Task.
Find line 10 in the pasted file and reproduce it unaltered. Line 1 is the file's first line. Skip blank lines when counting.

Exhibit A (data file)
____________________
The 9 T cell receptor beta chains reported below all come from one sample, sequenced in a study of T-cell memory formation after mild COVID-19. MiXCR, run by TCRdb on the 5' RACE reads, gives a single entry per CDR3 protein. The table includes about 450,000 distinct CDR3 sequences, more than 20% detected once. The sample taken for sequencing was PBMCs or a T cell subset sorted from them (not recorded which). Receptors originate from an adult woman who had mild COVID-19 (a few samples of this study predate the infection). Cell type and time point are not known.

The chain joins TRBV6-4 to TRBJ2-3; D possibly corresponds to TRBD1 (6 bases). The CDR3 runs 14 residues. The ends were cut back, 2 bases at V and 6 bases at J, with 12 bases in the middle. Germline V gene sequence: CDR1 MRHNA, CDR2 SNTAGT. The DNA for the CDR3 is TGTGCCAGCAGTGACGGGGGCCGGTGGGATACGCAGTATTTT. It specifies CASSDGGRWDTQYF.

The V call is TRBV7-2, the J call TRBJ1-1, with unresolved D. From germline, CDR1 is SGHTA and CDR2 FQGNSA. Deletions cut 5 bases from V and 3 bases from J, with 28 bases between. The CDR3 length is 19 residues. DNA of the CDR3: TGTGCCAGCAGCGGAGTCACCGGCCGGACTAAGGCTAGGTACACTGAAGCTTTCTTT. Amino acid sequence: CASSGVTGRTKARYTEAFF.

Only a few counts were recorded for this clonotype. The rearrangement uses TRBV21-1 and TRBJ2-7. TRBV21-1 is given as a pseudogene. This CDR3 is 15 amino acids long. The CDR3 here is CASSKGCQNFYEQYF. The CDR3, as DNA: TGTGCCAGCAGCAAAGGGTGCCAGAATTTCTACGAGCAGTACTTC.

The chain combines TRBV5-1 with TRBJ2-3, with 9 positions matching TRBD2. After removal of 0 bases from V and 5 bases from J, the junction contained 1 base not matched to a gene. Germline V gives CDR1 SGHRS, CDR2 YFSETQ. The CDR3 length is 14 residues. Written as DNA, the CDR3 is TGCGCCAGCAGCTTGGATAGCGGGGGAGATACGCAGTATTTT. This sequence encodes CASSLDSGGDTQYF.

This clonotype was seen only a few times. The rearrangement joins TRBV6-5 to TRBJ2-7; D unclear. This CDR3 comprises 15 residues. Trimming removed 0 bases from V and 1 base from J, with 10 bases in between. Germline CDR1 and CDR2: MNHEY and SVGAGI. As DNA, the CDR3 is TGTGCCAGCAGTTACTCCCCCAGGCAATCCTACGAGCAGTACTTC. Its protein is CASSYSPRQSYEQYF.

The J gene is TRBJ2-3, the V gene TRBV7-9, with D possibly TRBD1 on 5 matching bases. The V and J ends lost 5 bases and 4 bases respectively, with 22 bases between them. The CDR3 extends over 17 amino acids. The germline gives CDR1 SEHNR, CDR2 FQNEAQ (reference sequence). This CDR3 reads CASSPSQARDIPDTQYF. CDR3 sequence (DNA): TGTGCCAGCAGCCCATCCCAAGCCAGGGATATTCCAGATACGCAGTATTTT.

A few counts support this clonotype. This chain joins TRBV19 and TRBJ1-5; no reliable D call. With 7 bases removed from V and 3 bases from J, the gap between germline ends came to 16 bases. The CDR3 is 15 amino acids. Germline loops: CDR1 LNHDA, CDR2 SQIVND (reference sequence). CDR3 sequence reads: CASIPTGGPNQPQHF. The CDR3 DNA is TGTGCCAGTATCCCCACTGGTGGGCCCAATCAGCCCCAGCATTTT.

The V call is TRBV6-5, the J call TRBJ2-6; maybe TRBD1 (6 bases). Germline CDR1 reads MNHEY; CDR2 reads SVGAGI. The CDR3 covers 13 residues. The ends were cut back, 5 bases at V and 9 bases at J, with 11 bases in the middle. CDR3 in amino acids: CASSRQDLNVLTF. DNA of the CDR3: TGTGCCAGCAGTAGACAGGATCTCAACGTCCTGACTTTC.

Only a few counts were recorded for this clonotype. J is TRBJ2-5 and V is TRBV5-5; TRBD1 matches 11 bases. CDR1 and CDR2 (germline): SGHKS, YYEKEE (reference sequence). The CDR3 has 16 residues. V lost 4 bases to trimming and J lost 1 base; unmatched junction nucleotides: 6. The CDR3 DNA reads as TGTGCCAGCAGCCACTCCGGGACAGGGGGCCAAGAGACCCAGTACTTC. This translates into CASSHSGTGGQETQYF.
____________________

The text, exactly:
Only a few counts were recorded for this clonotype. J is TRBJ2-5 and V is TRBV5-5; TRBD1 matches 11 bases. CDR1 and CDR2 (germline): SGHKS, YYEKEE (reference sequence). The CDR3 has 16 residues. V lost 4 bases to trimming and J lost 1 base; unmatched junction nucleotides: 6. The CDR3 DNA reads as TGTGCCAGCAGCCACTCCGGGACAGGGGGCCAAGAGACCCAGTACTTC. This translates into CASSHSGTGGQETQYF.